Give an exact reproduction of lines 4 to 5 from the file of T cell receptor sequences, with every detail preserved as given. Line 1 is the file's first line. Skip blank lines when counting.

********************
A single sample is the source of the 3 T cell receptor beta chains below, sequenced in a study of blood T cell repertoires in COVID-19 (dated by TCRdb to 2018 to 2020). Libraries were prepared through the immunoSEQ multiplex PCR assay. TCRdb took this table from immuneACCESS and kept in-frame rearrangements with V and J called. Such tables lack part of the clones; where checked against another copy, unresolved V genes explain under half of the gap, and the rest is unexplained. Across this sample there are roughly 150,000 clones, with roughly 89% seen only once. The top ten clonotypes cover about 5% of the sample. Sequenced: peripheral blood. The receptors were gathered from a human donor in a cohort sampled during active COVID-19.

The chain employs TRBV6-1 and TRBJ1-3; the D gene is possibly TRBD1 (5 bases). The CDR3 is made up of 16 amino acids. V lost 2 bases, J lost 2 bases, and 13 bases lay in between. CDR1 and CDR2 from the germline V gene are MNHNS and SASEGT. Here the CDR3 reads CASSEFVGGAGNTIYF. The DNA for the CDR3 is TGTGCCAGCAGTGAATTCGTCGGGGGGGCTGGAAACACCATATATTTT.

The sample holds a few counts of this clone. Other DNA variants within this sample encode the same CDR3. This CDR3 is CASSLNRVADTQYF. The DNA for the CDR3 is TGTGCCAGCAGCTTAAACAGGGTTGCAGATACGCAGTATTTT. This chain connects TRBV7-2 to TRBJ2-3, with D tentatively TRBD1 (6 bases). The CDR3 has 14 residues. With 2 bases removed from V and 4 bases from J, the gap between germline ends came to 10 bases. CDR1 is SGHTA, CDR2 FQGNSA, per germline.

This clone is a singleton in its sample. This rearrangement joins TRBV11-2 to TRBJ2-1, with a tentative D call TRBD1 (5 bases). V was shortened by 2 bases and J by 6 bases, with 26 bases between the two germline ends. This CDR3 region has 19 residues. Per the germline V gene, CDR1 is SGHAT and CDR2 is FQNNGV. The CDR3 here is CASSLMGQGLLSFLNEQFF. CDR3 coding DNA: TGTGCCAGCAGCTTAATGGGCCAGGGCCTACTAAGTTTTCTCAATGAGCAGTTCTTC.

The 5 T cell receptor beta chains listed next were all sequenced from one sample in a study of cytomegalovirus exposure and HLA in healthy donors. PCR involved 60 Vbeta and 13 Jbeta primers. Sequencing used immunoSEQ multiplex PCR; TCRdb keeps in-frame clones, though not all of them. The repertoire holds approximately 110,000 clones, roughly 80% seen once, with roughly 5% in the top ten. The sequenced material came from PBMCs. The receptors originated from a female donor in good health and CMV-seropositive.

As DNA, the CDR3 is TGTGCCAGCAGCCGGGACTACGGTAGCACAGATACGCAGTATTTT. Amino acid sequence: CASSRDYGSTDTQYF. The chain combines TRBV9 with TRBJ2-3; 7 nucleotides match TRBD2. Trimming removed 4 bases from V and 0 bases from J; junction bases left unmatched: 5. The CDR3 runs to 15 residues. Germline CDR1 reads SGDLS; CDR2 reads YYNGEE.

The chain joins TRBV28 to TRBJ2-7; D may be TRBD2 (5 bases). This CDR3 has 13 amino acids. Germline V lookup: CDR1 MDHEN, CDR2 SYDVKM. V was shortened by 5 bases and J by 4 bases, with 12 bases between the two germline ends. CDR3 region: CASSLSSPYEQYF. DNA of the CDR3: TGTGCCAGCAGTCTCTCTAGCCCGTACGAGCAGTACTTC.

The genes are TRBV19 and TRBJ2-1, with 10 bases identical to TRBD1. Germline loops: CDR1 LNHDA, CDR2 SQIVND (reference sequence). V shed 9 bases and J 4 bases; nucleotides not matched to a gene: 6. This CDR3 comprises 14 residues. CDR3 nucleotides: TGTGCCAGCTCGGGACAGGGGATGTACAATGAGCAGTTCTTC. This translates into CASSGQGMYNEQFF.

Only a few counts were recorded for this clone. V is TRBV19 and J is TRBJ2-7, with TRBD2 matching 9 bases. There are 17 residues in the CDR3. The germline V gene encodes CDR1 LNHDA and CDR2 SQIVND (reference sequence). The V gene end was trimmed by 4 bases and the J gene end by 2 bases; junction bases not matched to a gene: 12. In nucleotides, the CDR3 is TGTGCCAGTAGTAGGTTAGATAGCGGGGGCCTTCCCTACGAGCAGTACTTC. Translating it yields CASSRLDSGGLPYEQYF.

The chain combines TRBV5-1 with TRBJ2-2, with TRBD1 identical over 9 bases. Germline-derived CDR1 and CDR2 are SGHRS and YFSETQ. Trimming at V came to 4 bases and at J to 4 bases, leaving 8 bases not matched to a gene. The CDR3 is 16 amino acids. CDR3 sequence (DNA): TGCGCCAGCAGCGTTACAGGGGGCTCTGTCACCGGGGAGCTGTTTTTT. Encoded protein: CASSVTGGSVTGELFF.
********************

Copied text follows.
This clone is a singleton in its sample. This rearrangement joins TRBV11-2 to TRBJ2-1, with a tentative D call TRBD1 (5 bases). V was shortened by 2 bases and J by 6 bases, with 26 bases between the two germline ends. This CDR3 region has 19 residues. Per the germline V gene, CDR1 is SGHAT and CDR2 is FQNNGV. The CDR3 here is CASSLMGQGLLSFLNEQFF. CDR3 coding DNA: TGTGCCAGCAGCTTAATGGGCCAGGGCCTACTAAGTTTTCTCAATGAGCAGTTCTTC.

The 5 T cell receptor beta chains listed next were all sequenced from one sample in a study of cytomegalovirus exposure and HLA in healthy donors. PCR involved 60 Vbeta and 13 Jbeta primers. Sequencing used immunoSEQ multiplex PCR; TCRdb keeps in-frame clones, though not all of them. The repertoire holds approximately 110,000 clones, roughly 80% seen once, with roughly 5% in the top ten. The sequenced material came from PBMCs. The receptors originated from a female donor in good health and CMV-seropositive.